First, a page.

Eddie Lanier was homeless when David Wright brought him home years ago for a shower and a meal. Today, Eddie is terminally ill and in hospice care — but he's not afraid to die, he tells his friend.
Nir Kalron was once an Israeli commando, then private security consultant to African leaders, and a dealer of legal arms. Today he's working with African locals to hunt ivory poachers via satellite.
There are just nine women who have given birth while serving in Congress. In some ways, they're like all working moms who can't find enough time in the day. But there are also significant differences.
The soundtrack to Disney's Frozen has been the biggest-selling album of 2014, topping the Billboard album chart for 13 weeks.
South Carolina defensive end Jadeveon Clowney went No. 1 in the NFL draft to the Houston Texans. Johnny Manziel lasted until the 22nd pick when he was taken by the Cleveland Browns.
Apple is trying to acquire Beats Electronics, the headphone maker and music streaming distributor founded by hip-hop star Dr. Dre and record producer Jimmy Iovine, according to a published report.
A heated debate erupts on the set of a news discussion program, ending in a pile of debris.
The decision follows last week's botched execution by lethal injection of convicted murderer Clayton Lockett.
On a largely party-line vote, Republicans and some Democrats approved the establishment of a committee to dig deeper into the Sept. 11, 2012, attack on a U.S. diplomatic mission in Libya.
Raising money after tragedy isn't new. But the latest dust-up comes as both parties try to energize their grass-roots supporters with control of Capitol Hill in the balance.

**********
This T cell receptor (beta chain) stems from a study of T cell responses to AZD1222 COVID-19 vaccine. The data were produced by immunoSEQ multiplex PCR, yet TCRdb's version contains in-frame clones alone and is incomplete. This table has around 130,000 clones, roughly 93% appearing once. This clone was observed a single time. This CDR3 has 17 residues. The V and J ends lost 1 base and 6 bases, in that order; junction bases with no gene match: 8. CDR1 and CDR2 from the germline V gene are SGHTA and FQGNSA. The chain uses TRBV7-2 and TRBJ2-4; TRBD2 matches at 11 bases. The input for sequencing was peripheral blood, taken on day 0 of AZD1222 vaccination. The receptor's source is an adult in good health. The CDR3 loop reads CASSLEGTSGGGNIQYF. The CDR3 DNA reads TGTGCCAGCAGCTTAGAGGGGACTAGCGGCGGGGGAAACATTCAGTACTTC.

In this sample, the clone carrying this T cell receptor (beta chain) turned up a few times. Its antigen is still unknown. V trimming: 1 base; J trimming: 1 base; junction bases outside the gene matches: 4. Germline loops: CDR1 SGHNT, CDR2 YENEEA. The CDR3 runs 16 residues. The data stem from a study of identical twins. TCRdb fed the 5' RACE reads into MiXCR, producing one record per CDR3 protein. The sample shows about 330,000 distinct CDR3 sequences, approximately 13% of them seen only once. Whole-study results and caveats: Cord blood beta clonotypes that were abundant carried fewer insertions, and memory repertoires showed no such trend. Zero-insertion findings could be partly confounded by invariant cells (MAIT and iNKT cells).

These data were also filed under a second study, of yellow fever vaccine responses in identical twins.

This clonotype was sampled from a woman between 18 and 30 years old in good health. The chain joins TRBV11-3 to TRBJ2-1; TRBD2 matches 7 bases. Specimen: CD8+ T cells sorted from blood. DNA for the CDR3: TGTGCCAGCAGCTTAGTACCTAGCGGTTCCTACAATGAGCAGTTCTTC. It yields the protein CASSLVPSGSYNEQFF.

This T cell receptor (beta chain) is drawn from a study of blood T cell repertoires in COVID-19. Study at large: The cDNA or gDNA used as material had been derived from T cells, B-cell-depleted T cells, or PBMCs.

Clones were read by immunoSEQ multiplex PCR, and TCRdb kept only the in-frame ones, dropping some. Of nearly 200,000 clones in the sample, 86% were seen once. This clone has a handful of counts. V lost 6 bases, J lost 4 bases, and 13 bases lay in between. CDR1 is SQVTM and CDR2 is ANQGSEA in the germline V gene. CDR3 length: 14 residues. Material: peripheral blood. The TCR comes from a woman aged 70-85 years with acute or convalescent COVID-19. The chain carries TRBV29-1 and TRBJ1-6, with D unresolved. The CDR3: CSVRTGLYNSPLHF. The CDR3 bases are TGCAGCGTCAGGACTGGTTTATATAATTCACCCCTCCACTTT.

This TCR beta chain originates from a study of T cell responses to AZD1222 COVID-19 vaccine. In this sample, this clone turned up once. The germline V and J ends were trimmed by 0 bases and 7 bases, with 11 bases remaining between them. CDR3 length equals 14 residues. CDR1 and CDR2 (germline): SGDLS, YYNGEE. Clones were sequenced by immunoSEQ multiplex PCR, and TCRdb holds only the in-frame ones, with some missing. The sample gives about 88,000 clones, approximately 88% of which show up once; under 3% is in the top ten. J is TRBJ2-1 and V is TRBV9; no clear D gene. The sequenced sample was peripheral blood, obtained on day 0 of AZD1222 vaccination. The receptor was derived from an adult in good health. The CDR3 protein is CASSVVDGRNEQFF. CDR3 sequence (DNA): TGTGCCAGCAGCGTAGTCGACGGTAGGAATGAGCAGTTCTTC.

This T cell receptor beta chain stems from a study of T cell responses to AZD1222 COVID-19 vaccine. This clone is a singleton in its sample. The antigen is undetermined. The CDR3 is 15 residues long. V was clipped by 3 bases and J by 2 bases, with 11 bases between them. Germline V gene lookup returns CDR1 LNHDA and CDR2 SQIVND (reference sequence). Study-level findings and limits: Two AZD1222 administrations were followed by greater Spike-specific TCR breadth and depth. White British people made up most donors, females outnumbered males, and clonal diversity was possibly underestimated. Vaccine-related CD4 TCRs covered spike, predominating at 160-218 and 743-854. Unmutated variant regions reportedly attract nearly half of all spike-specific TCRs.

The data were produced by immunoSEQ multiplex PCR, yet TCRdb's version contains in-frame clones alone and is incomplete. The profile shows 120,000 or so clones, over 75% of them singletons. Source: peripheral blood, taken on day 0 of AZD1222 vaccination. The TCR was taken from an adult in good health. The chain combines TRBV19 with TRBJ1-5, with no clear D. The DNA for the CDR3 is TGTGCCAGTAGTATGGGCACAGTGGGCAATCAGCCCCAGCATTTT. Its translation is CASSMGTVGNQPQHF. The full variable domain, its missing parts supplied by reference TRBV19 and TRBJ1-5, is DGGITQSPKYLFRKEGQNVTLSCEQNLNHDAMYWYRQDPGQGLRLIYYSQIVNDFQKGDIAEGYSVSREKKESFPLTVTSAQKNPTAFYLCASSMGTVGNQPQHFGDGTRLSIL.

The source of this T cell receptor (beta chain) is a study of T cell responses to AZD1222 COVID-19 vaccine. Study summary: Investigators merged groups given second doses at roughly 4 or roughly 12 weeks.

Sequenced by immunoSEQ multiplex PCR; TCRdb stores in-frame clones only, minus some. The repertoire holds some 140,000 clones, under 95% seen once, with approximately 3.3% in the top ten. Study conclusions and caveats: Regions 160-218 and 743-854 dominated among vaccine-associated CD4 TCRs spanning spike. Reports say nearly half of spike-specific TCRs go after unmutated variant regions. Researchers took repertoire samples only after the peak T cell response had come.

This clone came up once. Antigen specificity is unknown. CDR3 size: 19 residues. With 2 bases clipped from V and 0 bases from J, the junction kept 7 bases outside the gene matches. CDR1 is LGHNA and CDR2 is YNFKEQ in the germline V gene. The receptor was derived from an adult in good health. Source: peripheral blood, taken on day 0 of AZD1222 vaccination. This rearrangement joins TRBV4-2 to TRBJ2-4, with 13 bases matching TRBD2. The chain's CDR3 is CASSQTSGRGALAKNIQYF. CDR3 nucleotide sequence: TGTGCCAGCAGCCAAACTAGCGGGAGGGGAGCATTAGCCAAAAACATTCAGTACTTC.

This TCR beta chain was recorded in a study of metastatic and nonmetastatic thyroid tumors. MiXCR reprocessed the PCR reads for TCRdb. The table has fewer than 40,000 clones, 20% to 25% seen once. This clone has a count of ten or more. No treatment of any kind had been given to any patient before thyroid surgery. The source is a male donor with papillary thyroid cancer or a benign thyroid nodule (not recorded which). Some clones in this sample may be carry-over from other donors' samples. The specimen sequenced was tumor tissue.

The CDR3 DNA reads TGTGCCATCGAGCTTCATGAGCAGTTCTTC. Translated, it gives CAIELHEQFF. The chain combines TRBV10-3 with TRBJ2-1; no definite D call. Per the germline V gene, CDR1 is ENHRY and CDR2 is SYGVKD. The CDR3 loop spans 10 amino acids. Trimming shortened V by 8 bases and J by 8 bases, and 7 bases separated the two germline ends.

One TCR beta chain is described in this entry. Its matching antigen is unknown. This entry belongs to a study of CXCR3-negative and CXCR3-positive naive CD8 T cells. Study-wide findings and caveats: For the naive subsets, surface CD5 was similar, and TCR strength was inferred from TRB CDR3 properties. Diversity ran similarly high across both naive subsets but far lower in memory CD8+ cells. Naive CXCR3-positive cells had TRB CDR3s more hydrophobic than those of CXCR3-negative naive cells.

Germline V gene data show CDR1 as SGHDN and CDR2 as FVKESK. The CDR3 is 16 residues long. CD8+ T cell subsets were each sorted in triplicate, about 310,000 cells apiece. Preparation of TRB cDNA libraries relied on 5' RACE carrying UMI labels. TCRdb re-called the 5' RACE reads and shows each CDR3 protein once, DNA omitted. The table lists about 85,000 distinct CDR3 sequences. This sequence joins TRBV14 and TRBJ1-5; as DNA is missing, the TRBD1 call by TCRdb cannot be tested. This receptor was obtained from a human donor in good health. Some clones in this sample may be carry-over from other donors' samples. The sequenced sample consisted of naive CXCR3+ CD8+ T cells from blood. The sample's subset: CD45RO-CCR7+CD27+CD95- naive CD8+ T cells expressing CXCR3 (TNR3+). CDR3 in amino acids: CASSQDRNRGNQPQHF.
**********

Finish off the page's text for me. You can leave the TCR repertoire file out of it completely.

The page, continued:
Most of the country became aware of issues with the state's capital punishment protocols last week after Clayton Lockett's bungled execution, but his lawyers had been worried for months.
The footage is released by the country's coast guard as Beijing reiterates that it has the right to drill for oil in the disputed region.
The intersection of law enforcement and mental health has been an issue in Connecticut since the Newtown shootings. One city is training its officers to better decipher delicate situations.
With various forms of pot legalization sweeping the country, the weed buzzness is booming.
Stanford University's decision to stop direct investments in coal mining companies is encouraging student-led divestment movements at other universities. Chloe Maxmin of Divest Harvard discusses her hopes following Stanford's announcement. Harvard University has the largest university endowment in the U.S.
Despite Russian President Vladimir Putin's recent comments, separatists in some cities in eastern Ukraine say they plan to go ahead with their unofficial independence referendum on Sunday.
The Obama administration is issuing new guidelines to keep states from barring the children of undocumented immigrants from attending public school. The Supreme Court has guaranteed these children free access to a public education, but some states appear to be denying it anyway.
An energy efficiency bill has stalled in the Senate, primarily due to disagreement over the Keystone XL oil pipeline. The dispute leaves an otherwise popular bill in limbo.
A Senate committee is grilling Sylvia Matthews Burwell, the nominee for Secretary of Health and Human Services. If confirmed, she would oversee the next phase of the Affordable Care Act. A new forecast says the health care law will drive some employers to stop offering coverage to their employees, pushing employees onto the new government exchanges.
A popular summer spot is closed indefinitely because of mysterious holes — one of which temporarily buried a boy — that open and close in less than a day. Scientists have no idea why.